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Archives of Dermatological Research

, Volume 311, Issue 3, pp 231–247 | Cite as

Clinical purpura and elastosis and their correlation with skin tears in an aged population

  • R. L. RaynerEmail author
  • K. J. Carville
  • G. D. Leslie
  • S. S. Dhaliwal
Original Paper
  • 62 Downloads

Abstract

The previous research reported the results of a prospect cohort study that used logistic regression analysis to construct a risk prediction model for skin tears in individuals aged over 65 years. The model identified three baseline individual characteristics (male gender, history of STs, and history of falls) and two baseline skin manifestations (purpura and elastosis) that predicted the risk of dorsal forearm skin tears. This paper outlines the relationships between baseline skin manifestations and the risk of skin tears. Univariable logistic regression analysis was conducted of all the baseline data collected from the same-study participants to identify variables that significantly predicted purpura and elastosis at baseline. Amongst the 173 participants, 71 (41%) developed one or more skin tears, and in these participants, 52 (73.2%) displayed purpura, 41 (57.8%) had elastosis, and 30 (42.3%) exhibited both manifestations of the dorsal forearm at baseline. Four individual characteristics (age, history of skin tears, history of falls, and antiplatelet therapy) and three skin properties (pH, subepidermal low echogenicity band of the forearms, and skin thickness) were found to predict the risk of purpura. Conversely, three individual variables (age, gender, and smoking), three clinical skin variables (uneven skin pigmentation, cutis rhomboidalis nuchae, and history of actinic keratosis) and one skin property variable (collagen type IV) predicted the risk of skin elastosis. Progressive changes to the skin’s structural and mechanical properties from the underlying effects of chronological ageing, and environmental and lifestyle-related influences increased the risk of purpura and elastotic skin manifestations and concomitantly increased risk of skin tears amongst participants.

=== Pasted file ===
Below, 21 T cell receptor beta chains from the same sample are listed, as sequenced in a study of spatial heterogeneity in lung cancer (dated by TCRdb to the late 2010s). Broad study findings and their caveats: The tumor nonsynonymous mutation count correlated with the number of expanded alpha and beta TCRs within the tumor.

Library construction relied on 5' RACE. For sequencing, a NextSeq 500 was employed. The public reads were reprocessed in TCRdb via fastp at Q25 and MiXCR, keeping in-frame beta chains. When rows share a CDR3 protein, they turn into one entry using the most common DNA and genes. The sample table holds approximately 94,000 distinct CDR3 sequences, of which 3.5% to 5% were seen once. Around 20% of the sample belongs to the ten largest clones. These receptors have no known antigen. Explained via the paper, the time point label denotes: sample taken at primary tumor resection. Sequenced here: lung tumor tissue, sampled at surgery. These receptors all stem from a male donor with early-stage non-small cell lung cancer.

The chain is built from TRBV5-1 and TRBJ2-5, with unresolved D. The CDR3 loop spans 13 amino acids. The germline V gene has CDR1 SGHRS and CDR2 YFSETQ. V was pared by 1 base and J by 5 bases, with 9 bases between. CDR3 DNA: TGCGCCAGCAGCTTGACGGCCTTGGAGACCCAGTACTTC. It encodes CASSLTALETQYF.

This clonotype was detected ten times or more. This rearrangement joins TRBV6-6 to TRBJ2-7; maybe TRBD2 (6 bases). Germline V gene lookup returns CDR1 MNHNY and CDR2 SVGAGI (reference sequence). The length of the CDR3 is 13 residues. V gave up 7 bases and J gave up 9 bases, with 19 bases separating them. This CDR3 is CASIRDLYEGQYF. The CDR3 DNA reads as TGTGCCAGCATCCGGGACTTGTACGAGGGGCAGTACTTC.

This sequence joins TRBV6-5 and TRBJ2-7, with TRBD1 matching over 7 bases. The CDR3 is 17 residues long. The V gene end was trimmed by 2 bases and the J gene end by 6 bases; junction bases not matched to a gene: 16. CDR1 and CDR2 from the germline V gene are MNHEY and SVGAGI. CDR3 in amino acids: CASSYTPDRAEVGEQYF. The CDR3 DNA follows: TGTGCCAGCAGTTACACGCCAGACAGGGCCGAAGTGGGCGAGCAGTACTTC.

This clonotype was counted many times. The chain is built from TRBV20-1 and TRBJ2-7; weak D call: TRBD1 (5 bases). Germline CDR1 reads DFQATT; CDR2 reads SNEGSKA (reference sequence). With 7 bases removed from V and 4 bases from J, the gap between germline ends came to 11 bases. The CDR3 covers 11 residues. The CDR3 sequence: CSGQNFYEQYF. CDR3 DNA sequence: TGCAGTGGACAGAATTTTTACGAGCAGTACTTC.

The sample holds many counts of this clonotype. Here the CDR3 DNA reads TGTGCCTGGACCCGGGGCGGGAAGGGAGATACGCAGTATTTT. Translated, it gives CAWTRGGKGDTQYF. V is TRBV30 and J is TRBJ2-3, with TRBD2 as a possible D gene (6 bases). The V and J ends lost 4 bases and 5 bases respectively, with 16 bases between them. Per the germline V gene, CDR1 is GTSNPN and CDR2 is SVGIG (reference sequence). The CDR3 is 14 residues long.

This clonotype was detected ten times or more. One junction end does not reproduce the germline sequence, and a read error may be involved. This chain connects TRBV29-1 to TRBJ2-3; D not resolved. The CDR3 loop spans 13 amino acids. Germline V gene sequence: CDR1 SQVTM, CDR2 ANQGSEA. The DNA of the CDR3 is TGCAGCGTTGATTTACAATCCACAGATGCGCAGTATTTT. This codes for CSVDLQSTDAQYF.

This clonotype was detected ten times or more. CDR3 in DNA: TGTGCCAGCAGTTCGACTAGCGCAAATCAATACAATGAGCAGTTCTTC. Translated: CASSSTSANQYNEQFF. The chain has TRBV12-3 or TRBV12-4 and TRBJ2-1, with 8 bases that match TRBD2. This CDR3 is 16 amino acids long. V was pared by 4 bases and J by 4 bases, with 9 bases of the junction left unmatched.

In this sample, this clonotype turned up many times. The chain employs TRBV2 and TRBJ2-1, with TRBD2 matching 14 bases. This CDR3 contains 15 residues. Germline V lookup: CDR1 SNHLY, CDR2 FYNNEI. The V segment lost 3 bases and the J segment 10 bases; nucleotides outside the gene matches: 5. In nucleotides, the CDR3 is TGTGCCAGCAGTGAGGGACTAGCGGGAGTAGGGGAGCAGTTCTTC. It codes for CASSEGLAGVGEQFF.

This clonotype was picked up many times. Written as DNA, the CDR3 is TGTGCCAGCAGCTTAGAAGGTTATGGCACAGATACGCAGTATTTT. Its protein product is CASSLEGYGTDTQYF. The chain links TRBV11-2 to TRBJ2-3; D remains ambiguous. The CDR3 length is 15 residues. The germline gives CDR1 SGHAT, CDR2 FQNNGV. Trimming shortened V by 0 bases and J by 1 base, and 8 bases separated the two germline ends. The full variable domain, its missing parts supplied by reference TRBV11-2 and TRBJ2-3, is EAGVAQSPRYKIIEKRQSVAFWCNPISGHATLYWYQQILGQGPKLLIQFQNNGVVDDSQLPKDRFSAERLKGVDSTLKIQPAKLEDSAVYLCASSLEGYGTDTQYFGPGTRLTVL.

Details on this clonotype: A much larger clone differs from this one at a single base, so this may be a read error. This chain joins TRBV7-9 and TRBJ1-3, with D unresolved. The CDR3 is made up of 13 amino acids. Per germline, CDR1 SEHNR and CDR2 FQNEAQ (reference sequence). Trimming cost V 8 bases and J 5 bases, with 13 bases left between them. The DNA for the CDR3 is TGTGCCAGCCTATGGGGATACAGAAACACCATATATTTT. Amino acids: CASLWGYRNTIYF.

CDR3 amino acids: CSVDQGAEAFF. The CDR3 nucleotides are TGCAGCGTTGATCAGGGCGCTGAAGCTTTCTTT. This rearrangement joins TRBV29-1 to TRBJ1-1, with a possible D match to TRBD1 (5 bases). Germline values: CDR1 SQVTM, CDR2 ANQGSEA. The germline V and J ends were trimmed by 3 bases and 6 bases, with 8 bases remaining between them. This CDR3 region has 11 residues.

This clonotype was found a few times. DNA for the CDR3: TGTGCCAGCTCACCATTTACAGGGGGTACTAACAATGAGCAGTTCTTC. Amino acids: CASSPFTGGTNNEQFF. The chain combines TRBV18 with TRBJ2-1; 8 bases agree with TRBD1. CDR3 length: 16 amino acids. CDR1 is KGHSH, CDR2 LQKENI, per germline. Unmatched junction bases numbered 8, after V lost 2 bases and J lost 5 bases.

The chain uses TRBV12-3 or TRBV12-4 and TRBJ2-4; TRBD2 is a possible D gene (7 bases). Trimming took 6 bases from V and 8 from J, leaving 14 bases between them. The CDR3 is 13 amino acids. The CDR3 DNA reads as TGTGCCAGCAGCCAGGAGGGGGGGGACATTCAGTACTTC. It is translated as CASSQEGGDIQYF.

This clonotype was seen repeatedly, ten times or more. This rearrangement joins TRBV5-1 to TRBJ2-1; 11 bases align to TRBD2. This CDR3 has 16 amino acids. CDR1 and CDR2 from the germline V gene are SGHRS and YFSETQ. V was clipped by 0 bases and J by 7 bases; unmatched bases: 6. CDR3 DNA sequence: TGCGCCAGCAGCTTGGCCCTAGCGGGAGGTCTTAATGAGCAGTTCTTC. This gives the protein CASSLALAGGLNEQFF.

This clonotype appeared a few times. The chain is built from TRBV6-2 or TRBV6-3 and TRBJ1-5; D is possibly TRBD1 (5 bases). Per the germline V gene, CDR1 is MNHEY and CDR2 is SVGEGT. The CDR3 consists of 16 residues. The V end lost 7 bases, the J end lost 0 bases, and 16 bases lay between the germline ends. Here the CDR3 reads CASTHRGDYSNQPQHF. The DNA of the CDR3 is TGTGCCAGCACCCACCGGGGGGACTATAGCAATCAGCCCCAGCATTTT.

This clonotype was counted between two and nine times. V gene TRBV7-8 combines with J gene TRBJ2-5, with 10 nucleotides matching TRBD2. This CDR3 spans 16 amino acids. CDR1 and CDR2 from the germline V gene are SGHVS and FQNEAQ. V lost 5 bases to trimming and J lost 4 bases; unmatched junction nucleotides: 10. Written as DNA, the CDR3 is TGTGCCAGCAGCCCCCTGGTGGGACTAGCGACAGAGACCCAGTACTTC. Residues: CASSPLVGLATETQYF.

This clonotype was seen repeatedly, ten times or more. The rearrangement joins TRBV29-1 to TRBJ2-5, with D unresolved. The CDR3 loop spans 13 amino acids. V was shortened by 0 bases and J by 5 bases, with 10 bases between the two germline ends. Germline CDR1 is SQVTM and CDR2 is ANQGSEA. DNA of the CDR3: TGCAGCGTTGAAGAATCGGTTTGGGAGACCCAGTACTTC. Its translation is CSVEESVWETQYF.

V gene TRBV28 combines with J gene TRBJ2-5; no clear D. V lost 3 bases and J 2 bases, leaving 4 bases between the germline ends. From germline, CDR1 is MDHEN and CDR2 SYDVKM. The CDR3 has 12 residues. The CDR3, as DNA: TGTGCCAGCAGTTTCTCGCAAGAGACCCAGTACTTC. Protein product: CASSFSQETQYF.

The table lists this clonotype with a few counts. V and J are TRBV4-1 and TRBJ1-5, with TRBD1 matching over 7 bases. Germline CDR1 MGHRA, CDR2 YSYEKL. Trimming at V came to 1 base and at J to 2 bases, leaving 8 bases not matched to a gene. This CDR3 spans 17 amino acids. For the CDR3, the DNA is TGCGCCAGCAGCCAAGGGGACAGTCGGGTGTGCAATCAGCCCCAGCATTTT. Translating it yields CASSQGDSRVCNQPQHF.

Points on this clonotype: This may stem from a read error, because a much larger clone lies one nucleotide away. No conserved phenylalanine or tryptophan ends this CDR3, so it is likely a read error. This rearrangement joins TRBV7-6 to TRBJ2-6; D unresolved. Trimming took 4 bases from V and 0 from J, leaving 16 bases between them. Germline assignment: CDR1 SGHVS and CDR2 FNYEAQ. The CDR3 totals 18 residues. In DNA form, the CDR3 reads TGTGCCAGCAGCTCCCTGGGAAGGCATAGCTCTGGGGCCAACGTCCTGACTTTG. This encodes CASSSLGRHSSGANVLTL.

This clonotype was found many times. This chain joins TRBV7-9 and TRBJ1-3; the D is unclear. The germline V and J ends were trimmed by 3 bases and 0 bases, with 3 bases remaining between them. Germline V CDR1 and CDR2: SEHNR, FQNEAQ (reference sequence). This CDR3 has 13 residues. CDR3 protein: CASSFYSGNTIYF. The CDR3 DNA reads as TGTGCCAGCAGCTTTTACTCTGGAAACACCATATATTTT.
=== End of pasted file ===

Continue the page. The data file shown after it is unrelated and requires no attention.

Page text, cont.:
Keywords

Ageing skin Clinical manifestations Elastosis Purpura Skin tears 

Abbreviations

AGEs

Advanced glycation end products

AK

Actinic keratosis

CI

Confidence intervals

CML

Carboxymethyllysine

ECM

Extracellular matrix

GAGs

Glycosaminoglycans

M

Mean

MMP-2

Matrix metalloproteinase-2

OR

Odds ratio

r

Pearson’s product–moment correlation coefficient

ROC

Receiver operator characteristic curve

SD

Standard deviation

SLEB

Subepidermal low echogenicity band

STs

Skin tears

TEWL

Transepidermal water loss

TNF-α

Tumour necrosis factor-alpha

UV

Ultraviolet

VE

Viscoelasticity

Notes

Acknowledgements

The authors would like to acknowledge the support of the Wound Management Innovation Cooperative Research Centre and the Australian Government’s Cooperative Research Centres Program. Robyn was a recipient of the 2013 Australian Postgraduate Award and Curtin University Postgraduate Scholarship. The authors are indebted to the residents and staff of the Bethanie Group Inc for their support to undertake this study. Our sincere gratitude to Professor Hiromi Sanada and her research team from the Department of Gerontological Nursing/Wound Care Management at the University of Tokyo for their collaboration in undertaking this research. We are particularly grateful to Dr Takeo Minematsu for assisting us with skin blotting investigations and analysis.

Funding

Dr. Rayner was the recipient of the 2013 Australian Postgraduate Award and the 2013 Curtin University Postgraduate scholarship.

Compliance with ethical standards

Conflict of interest

R. Rayner was a recipient of a 2013 Australian Postgraduate Award, Curtin University Postgraduate Scholarship, and a Wound Management Cooperative Research Centre (CRC) PhD stipend. The School of Nursing, Midwifery and Paramedicine, Curtin University, and the Silver Chain Group, Western Australia are participants in the Wound Management Innovation CRC. No conflict of interest exists among the authors.

Ethical approval

All procedures performed in studies involving human participants were in accordance with the ethical standards of the institutional and/or national research committee and with the 1964 Helsinki declaration and its later amendments or comparable ethical standards.

Informed consent

Informed consent was obtained from all individual participants included in the study.

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Copyright information

© Springer-Verlag GmbH Germany, part of Springer Nature 2019

Authors and Affiliations

  1. 1.School of Nursing, Midwifery and ParamedicineCurtin UniversityBentleyAustralia
  2. 2.Silver Chain GroupOsborne ParkAustralia
  3. 3.School of Public HealthCurtin UniversityBentleyAustralia
  4. 4.School of Nursing, Midwifery and ParamedicineCurtin UniversityPerthAustralia

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